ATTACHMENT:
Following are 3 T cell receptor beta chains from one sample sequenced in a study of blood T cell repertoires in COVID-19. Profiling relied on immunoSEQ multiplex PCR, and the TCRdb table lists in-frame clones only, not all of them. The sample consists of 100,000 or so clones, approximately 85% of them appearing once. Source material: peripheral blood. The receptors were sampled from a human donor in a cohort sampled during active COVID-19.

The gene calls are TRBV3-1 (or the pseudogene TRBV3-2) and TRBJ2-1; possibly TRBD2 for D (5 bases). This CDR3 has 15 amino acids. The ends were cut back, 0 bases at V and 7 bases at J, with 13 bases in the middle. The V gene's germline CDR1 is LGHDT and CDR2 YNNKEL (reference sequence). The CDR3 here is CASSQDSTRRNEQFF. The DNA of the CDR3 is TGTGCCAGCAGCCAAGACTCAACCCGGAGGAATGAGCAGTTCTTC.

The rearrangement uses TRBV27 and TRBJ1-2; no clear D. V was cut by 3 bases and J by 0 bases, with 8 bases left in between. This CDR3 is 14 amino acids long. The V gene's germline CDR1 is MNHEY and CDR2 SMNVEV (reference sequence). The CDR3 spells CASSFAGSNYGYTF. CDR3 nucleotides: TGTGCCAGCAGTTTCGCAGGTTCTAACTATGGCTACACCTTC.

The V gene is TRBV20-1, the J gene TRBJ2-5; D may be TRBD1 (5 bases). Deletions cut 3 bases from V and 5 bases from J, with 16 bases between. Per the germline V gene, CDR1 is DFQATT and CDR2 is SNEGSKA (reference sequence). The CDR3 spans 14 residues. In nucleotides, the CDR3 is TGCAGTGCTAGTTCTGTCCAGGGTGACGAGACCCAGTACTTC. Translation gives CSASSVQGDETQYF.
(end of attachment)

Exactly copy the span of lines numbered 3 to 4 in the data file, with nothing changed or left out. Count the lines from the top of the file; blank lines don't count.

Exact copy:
The rearrangement uses TRBV27 and TRBJ1-2; no clear D. V was cut by 3 bases and J by 0 bases, with 8 bases left in between. This CDR3 is 14 amino acids long. The V gene's germline CDR1 is MNHEY and CDR2 SMNVEV (reference sequence). The CDR3 spells CASSFAGSNYGYTF. CDR3 nucleotides: TGTGCCAGCAGTTTCGCAGGTTCTAACTATGGCTACACCTTC.

The V gene is TRBV20-1, the J gene TRBJ2-5; D may be TRBD1 (5 bases). Deletions cut 3 bases from V and 5 bases from J, with 16 bases between. Per the germline V gene, CDR1 is DFQATT and CDR2 is SNEGSKA (reference sequence). The CDR3 spans 14 residues. In nucleotides, the CDR3 is TGCAGTGCTAGTTCTGTCCAGGGTGACGAGACCCAGTACTTC. Translation gives CSASSVQGDETQYF.